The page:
knowledge of the doctrines of the Gospel, and to confirm them in the same, and to preserve them from errors in principle, and immoralities in practice, and to encourage the exercise of every grace, and to instruct them in every branch of duty; nothing of this kind, or which had this tendency, did the apostle dissemble, conceal, or drop, either through sloth and indolence, or through fear of men, or for the sake of reputation, wealth, and friends. The things the apostle may have chiefly in view are the truths of the Gospel, which are very profitable to the souls of men; such as relate to the knowledge of God, his being, perfections, and persons; as that there are three persons in the Godhead, Father, Son, and Spirit, which is profitable to be known, in order to understand the economy of salvation, in which each person has his distinct concern; and that both the Son and Spirit are equally God with the Father, which accounts for the virtue and efficacy of the blood, righteousness, and sacrifice of Christ, and how safely he may be depended upon for salvation, and how equal the Holy Spirit is to his work and office; likewise such doctrines as relate to the sin of Adam and his posterity in him, to the imputation of the guilt of that sin unto them, and the derivation of a corrupt nature from him, and which respect the impurity and impotence of human nature; all which is profitable, since it accounts for the origin of moral evil, and many of the dispensations of providence in involving those that do not know the right hand from their left in public calamities; and since it shows the necessity of regenerating grace, tends to the humiliation of men, and makes for the magnifying the riches of Gods grace: also such doctrines as express the grace of God in mans salvation as the doctrines of Gods everlasting love, of election, redemption, justification, pardon, reconciliation, union to Christ, and final perseverance; all which are exceeding profitable, for the peace, comfort, and refreshment of the souls of Gods people. Moreover, the ordinances of the Gospel, baptism, and the Lords supper, which are the privileges of believers, and the means of their spiritual profit, may be included, together with all the duties of religion; which though not profitable by way of merit, yet contribute to the peace and pleasure of the mind; and none of these things did the apostle withhold from the elders and church at Ephesus, as his epistle to that church does abundantly show, in which, doctrines, ordinances, and duties are taken notice of: now to keep back these, is either to keep them back wholly, to say nothing of any of them, but in the room of them to deliver out morality and legal righteousness; or in part, to mix the truths of the Gospel with the doctrines of men, and not give out the sincere milk of the word; or to draw and fetch back what has been delivered through the fear of men, and in order to gain reputation and applause: but so did not the apostle, nor should any minister of the Gospel; and that for the reason in the words, because they are profitable; as also because they are the counsel of God; and because it is the will of Christ that nothing should be hid, but everything should be published, which he has signified to his servants; and this is enforced by his own example, who whatever he heard of his Father, he made known to his disciples; and for the ministers of Christ to do otherwise, would argue unfaithfulness in them both to Christ and to the souls of men: but have showed you ; all the doctrines of the Gospel, and pointed to every path of duty, and declared, as he says hereafter, the whole counsel of God: and have taught you publicly ; first in the Jewish synagogue, then in the school of Tyrannus, ( Acts 19:8-10) and in whatsoever place the church, when formed, might meet together for public worship; there the apostle taught them the truths of the Gospel openly, and without any reserve, before all the people, as Christ ordered his apostles to do, and as he himself did, ( Matthew 10:27, John 18:20) and from house to house : as he visited the saints at their own houses, to know their personal cases, and the state of their souls, he instructed them privately and personally one by one; he taught the same publicly as privately, and privately as publicly: and took every opportunity of instilling Gospel truths into them, and of enriching them with a larger knowledge of them; which shows his affection and zeal, his laboriousness, industry, and indefatigableness in the ministry.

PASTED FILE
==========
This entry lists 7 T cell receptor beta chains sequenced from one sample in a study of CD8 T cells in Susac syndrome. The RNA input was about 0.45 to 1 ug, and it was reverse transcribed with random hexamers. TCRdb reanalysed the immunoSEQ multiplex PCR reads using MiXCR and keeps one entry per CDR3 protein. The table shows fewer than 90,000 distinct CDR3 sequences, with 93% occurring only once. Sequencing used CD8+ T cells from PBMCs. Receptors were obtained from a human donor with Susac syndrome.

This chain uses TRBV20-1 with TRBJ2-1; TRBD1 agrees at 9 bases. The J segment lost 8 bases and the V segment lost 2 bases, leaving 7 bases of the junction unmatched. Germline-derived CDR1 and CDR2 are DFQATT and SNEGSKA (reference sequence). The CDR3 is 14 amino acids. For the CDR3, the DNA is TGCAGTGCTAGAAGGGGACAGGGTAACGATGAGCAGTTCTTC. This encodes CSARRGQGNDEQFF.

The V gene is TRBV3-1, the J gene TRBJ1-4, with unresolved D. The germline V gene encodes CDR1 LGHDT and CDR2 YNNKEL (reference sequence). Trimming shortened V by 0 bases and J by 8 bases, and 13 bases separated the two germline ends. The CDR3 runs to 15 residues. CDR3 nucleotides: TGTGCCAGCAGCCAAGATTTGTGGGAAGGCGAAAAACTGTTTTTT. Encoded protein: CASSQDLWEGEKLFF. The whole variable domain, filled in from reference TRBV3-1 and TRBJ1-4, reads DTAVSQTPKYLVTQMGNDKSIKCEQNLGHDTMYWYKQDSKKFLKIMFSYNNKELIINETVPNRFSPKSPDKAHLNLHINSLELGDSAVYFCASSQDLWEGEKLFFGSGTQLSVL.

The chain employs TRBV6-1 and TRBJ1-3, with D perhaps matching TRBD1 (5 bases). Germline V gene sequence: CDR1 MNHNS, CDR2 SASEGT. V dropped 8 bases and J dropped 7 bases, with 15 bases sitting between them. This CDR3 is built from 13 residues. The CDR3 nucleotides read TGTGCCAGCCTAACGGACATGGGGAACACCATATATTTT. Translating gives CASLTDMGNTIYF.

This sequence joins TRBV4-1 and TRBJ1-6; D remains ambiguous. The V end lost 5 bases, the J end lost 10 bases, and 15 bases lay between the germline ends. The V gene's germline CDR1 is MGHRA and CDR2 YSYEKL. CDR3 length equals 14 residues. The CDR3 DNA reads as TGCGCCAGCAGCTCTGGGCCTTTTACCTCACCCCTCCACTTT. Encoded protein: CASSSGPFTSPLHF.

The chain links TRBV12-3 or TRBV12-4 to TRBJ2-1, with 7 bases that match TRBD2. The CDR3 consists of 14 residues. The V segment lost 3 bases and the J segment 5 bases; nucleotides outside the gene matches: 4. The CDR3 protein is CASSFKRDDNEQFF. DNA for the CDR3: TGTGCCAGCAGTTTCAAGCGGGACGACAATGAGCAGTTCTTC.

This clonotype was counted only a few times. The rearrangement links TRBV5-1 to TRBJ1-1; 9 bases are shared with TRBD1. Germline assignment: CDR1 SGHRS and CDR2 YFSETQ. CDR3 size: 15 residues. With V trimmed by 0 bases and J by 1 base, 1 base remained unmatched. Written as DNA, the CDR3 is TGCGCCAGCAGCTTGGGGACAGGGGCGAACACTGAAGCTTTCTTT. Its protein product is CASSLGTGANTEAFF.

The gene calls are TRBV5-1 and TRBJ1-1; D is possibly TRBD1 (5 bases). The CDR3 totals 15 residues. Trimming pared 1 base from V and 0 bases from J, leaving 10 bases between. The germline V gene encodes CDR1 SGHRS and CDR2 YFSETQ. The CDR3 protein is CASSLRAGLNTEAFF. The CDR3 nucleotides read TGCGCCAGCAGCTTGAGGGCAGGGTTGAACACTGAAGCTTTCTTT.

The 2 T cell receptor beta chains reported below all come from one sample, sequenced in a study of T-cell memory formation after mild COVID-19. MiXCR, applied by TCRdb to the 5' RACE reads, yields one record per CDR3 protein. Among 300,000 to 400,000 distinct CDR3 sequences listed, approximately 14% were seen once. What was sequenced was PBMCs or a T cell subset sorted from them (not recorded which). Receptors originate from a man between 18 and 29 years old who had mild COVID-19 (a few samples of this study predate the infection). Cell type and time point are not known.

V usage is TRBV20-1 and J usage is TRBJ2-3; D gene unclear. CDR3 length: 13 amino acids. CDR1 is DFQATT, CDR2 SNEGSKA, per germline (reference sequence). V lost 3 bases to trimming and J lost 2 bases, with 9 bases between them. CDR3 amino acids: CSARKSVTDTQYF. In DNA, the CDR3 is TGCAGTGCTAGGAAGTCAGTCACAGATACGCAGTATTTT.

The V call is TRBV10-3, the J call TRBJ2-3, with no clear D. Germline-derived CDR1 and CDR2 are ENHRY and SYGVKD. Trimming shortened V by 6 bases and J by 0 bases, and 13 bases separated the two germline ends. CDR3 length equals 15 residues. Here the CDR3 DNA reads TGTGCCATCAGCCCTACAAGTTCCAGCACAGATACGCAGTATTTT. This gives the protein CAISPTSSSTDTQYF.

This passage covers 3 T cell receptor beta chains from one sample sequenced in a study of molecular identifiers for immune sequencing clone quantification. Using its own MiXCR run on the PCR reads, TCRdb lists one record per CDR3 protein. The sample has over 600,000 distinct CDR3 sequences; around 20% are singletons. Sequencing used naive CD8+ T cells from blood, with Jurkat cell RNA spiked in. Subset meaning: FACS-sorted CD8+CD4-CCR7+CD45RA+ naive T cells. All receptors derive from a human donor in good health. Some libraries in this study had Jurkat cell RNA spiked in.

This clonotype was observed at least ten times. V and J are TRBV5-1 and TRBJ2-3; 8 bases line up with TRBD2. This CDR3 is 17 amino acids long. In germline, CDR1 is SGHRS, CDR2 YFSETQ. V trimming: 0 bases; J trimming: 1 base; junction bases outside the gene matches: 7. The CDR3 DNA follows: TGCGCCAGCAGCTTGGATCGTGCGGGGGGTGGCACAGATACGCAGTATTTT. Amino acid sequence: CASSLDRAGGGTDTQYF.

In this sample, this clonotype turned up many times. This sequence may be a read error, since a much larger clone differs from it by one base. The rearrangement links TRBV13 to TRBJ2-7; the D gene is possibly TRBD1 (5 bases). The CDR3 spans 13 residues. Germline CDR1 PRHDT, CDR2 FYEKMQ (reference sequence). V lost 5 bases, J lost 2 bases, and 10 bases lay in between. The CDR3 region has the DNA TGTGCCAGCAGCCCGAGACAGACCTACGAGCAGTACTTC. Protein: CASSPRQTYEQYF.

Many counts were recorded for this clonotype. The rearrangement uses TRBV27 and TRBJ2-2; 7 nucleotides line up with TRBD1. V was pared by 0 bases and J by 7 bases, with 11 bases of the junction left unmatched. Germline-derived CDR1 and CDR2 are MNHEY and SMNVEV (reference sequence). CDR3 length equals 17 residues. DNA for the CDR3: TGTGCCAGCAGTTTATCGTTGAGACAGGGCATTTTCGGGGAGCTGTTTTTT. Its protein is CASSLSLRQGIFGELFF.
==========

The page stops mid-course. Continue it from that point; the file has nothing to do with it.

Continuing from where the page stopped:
Matthew Henry Commentary